The MondayMorningMemo for May 2, 2011
We stay too busy to think big thoughts. This frantic busyness, this voluntary slavery to the merely urgent is preferred, I think, because big thoughts make us realize that we are much smaller creatures than we like to pretend.
“We often talk about Hurricane Katrina and 9/11 in terms of failures: failures of intelligence, failures of planning, failures of communication. But these catastrophes were first and foremost failures of imagination. Did we know that a major hurricane could destroy New Orleans? Yes: it was even part of the tour guides’ spiel. Did we know terrorists wanted to bring down the World Trade Center? Yes: they made a credible attempt in 1993. And what did we do with what we knew? Nothing. Some disasters, I think, are so big and so awful they are literally beyond our power to conceive. So, we dismiss them out of hand, retreat to the ‘knowledge’ that a thing can’t happen because, well, it just can’t.”
– Leonard Pitts, July 6, 2006
America’s largest mortgage companies and accounting firms were engaged in fraud; such massive fraud that it nearly toppled our national economy; but the Justice Department and the SEC chose to look the other way and pretend that everything was fine.
British Petroleum drilled deeper in the ocean than they could control and our safety inspectors just crossed their fingers and joined in the pretense that nothing would go wrong.
A Japanese power company built a nuclear reactor on a known geological fault and their safety inspectors crossed their fingers as well.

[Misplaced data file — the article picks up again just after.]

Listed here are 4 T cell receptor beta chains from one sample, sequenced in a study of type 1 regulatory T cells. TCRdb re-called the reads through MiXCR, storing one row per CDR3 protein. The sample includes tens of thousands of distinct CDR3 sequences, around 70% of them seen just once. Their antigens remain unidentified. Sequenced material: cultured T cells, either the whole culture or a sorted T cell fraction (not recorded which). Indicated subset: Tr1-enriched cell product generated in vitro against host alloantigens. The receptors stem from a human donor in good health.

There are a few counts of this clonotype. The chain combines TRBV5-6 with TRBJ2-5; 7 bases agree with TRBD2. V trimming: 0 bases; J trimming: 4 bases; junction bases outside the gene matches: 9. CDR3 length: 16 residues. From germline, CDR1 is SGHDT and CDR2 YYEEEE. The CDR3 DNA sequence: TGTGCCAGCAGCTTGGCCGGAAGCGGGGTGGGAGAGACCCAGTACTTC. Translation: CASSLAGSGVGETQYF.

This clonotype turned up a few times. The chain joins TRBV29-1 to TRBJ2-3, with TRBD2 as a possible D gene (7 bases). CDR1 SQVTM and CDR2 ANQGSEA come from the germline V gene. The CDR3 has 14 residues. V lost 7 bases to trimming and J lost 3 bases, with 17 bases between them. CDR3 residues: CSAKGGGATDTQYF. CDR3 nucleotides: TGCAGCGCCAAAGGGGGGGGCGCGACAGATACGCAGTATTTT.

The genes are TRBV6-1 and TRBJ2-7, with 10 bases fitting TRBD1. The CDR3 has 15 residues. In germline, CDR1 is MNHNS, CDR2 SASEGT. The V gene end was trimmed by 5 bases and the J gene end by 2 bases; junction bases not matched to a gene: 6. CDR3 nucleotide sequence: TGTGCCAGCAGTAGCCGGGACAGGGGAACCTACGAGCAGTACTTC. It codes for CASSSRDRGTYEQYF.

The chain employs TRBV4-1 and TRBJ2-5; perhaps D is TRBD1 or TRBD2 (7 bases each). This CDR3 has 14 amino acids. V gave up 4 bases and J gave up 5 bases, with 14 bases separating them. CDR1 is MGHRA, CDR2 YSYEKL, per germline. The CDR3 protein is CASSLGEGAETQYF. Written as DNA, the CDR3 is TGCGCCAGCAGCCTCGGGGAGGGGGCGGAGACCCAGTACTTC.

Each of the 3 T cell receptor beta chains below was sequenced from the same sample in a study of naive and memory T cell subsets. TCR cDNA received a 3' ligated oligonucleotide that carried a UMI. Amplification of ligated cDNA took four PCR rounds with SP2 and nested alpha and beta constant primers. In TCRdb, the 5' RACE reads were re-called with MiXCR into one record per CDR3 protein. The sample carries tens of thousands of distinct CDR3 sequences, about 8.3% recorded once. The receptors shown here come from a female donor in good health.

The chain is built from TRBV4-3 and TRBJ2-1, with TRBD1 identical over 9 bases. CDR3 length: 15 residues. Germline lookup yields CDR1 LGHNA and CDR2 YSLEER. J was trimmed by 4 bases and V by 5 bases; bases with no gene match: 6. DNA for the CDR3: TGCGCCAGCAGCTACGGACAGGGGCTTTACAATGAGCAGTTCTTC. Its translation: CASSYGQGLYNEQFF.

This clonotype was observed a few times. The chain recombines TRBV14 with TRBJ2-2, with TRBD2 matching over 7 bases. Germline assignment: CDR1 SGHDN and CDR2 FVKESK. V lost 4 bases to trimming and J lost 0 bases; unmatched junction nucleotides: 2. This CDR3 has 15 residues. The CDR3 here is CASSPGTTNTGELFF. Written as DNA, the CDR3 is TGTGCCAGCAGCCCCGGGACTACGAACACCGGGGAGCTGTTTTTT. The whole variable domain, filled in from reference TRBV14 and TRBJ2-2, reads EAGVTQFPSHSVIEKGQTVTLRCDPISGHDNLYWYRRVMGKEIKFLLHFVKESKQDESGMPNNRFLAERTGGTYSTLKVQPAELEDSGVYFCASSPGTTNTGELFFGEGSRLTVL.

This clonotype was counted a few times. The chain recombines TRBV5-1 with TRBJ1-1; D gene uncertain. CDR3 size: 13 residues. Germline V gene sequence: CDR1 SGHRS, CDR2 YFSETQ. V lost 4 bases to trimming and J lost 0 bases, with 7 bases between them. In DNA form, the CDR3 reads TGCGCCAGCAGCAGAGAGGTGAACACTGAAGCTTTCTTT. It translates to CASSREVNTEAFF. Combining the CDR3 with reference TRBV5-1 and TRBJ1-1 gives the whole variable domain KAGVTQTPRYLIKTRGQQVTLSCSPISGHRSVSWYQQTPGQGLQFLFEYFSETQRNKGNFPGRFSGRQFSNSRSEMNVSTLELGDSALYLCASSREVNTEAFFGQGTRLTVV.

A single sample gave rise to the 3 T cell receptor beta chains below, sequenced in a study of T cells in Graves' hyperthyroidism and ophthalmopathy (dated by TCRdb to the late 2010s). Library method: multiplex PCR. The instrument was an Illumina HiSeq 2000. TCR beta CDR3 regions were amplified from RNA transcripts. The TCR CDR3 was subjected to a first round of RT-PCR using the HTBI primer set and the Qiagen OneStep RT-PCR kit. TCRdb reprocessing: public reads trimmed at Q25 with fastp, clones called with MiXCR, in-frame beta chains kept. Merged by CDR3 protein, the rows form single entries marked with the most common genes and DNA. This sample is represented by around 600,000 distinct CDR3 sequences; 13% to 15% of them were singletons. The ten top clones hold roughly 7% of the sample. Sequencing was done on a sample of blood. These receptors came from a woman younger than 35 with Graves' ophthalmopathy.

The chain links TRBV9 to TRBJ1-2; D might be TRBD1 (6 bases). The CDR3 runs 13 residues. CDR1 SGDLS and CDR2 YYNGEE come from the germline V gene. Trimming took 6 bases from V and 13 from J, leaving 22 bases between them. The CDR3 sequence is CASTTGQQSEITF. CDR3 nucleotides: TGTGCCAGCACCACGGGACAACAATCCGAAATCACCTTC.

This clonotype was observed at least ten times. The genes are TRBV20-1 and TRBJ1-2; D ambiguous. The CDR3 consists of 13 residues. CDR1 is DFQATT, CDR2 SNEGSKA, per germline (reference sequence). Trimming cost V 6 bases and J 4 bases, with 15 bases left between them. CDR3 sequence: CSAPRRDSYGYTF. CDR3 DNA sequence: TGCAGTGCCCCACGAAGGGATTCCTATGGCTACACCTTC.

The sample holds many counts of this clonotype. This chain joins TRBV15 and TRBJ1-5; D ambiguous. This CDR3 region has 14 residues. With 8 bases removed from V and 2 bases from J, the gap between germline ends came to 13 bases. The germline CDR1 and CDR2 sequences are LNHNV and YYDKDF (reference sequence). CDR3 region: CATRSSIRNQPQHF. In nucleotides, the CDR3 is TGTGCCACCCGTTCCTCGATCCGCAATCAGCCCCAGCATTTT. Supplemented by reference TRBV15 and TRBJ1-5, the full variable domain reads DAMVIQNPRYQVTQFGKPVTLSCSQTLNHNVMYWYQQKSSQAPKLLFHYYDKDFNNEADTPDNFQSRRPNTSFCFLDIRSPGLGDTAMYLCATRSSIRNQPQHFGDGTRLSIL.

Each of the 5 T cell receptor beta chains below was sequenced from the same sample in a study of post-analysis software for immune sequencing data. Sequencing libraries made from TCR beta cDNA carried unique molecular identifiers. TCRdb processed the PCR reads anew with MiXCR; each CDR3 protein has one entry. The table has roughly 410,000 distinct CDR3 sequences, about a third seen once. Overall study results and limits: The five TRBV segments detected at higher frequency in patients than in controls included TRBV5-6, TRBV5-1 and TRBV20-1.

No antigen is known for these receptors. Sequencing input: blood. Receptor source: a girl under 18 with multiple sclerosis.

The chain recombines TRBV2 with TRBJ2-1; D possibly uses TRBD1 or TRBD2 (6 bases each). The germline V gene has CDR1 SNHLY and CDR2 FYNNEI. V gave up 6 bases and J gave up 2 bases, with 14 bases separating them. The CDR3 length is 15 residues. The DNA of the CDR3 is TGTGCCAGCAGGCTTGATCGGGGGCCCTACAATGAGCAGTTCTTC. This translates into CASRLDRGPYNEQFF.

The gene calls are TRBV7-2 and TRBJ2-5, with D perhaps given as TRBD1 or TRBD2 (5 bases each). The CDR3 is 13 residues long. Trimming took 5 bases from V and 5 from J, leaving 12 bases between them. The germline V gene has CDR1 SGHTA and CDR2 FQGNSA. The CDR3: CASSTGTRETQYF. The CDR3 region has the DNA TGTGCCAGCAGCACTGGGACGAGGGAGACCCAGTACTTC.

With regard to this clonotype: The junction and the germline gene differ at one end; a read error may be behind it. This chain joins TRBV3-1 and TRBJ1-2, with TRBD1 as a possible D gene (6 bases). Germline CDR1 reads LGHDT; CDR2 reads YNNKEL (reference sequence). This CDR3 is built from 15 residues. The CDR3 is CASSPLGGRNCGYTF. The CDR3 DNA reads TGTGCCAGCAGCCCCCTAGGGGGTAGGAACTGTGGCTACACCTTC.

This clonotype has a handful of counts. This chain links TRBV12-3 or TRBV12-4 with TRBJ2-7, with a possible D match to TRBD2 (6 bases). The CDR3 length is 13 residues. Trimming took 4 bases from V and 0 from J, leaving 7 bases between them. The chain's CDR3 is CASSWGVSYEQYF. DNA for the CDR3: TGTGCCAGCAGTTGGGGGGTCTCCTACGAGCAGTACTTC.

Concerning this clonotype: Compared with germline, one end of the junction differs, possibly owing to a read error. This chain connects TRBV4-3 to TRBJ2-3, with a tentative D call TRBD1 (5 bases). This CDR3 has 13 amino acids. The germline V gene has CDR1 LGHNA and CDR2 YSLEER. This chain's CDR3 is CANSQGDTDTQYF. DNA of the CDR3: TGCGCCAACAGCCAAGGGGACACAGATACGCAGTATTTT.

I agree with Leonard Pitts. We’re often foolish children, crossing our fingers and retreating to the ‘knowledge’ that a thing can’t happen because, well, “It just can’t.”
When authorities tell us we’re being reckless, we cry out against “government interference” and vote the bastards out of office. Then, when finger crossing doesn’t shield us from disaster, we blame the government agency that “failed to do its job.”
But those aren’t big thoughts. Those are just some of the little emergencies we talk about to avoid thinking big thoughts.
Buckminster Fuller was a thinker of big thoughts. He called our planet Spaceship Earth because he was fully aware that seven billion of us are crammed on a tiny speck of dust circling an 11,000-degree fireball that flies at 252 times the speed of a bullet through a limitless vacuum. Bucky muttered, “Sometimes I think we’re alone (in the universe.) Sometimes I think we’re not. In either case, the thought is staggering.”
Bucky spoke truly. Intelligent life exists beyond our little planet or it does not. And either way, the thought is staggering.
Will you take a few moments to be staggered by that thought or will you just turn up the volume of the television?
Another big thought is the thought of God. If Charlie Darwin was right, our species resulted from the biological equivalent of spontaneous combustion. But Aiden Wilson Tozer pondered the same big thought and muttered, “All the problems of heaven and earth, though they were to confront us together and at once, would be nothing compared with the overwhelming problem of God: That He is; what He is like; and what we as moral beings must do about Him.”
Darwin was right or Tozer was right. Either way, the thought is staggering.
Thousands of you are annoyed with me right now for bringing up these big thoughts.
But in my defense I offer one last question: Doesn’t this annoyance prove my opening paragraph?
Last week I wrote about me. This week, as promised, I wrote about you.
Perhaps next week I’ll write about business and it will be valuable enough that you’ll choose to overlook the fact that I occasionally seem to have no feel for the boundaries of polite society.
I probably ought to work on that.
Roy H. Williams